As we close out 2010 and welcome 2011 it is clear we're at an interesting juncture in IT, with new opportunities stretching out before us. The key will be what we make of the opportunities and how we position our efforts to capitalize on them.
Virtualization, of course, is what is changing everything. Virtualized servers, virtualized storage, virtualized networking, even desktops.
The highly virtualized organization will be able to squeeze more efficiency out of resources (by increasing utilization rates), more easily accommodate shifts in business priorities (by reallocating assets as needed), call on third party cloud resources when appropriate (reducing costs by doing away with the need to architect for peak demands), and change the way people work (increasing productivity by enabling workers to access their "desktops" from any device, anywhere, and collaborate across time and space).
The timing for all of this is good because of a confluence of developments: some of our infrastructure is longer in the tooth than normal because of the recession, the virtualization tools are evolving and maturing rapidly, and the emergence of cloud architectures and robust cloud service providers is right on schedule.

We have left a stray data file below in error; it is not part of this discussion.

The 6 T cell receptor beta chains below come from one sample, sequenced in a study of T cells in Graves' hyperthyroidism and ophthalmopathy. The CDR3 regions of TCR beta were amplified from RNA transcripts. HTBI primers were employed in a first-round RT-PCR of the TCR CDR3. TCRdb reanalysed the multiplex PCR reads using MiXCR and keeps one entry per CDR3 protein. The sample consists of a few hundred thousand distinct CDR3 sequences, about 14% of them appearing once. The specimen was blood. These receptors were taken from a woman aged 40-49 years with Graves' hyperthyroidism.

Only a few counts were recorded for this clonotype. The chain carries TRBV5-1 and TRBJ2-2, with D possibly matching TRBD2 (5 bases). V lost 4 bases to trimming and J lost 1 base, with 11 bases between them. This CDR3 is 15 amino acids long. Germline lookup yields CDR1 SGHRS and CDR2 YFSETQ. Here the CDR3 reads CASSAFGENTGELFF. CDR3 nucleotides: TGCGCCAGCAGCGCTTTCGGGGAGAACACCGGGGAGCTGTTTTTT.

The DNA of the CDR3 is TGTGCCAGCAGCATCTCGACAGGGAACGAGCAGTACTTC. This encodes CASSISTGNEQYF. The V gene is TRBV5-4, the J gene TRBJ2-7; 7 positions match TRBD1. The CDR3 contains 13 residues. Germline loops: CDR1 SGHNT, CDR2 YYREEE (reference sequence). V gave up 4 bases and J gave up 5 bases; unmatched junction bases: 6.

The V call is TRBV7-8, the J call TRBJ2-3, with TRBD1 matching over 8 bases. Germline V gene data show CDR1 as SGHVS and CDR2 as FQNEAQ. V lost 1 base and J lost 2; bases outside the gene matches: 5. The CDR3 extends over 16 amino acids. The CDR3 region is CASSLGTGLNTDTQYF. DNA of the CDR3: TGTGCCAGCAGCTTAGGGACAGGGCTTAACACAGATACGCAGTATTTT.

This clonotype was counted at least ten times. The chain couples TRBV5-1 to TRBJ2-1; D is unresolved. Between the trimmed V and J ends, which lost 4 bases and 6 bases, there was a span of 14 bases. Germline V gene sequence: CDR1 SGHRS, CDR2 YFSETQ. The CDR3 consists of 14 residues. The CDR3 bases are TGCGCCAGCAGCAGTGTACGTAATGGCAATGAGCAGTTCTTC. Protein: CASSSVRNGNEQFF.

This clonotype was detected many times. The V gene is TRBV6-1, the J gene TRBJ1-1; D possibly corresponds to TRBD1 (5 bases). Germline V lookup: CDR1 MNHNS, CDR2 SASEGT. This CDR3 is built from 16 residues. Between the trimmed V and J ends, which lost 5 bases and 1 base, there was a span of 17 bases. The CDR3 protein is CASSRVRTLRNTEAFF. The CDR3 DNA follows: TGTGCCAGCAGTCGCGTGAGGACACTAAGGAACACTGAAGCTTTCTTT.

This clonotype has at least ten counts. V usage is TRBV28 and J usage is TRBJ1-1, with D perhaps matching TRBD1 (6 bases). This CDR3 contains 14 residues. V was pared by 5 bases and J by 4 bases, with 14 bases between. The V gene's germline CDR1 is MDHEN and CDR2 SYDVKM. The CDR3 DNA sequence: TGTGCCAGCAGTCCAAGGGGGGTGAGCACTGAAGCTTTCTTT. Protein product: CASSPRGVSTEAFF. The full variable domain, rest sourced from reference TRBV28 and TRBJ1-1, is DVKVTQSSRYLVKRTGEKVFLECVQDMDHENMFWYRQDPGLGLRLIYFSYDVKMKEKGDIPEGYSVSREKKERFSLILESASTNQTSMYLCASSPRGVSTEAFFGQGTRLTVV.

So the tech stars are aligning, but as you plot your new course take a moment to examine if you are adequately communicating the value of these complex efforts. George Westerman, a Research Scientist in MIT Sloan's Center for Digital Business, suggests there is work to be done: "In the business of IT ... one of the biggest failings in IT's ability to deliver value is not being able to talk about value, not being able to get beyond classic IT metrics that nobody else cares about."
Westerman recently teamed with professors from Georgia Tech and Michigan State to publish a study with the Society for Information Management's (SIM) Advanced Practices Council titled "How do CIOs measure and communicate IT performance?" The end product shows "the right way to talk about value and how you move up the value hierarchy," Westerman says (see How does IT measure up in your organization? for a full Q&A).
"Many people publish the metrics that are easy to get," he says. "Availability statistics, project on-time measures, these kinds of things. But in our case studies we find that, as you get beyond a basic level of goodness in IT, nobody cares about those measures. They really care about what we are doing to improve the business. And most IT people aren't providing those numbers. They're critical, but harder to get."
If you haven't already studied Westerman's work, make a New Year's resolution to give that a look as you examine all the interesting new tech unfolding before us.
Read more about data center in Network World's Data Center section.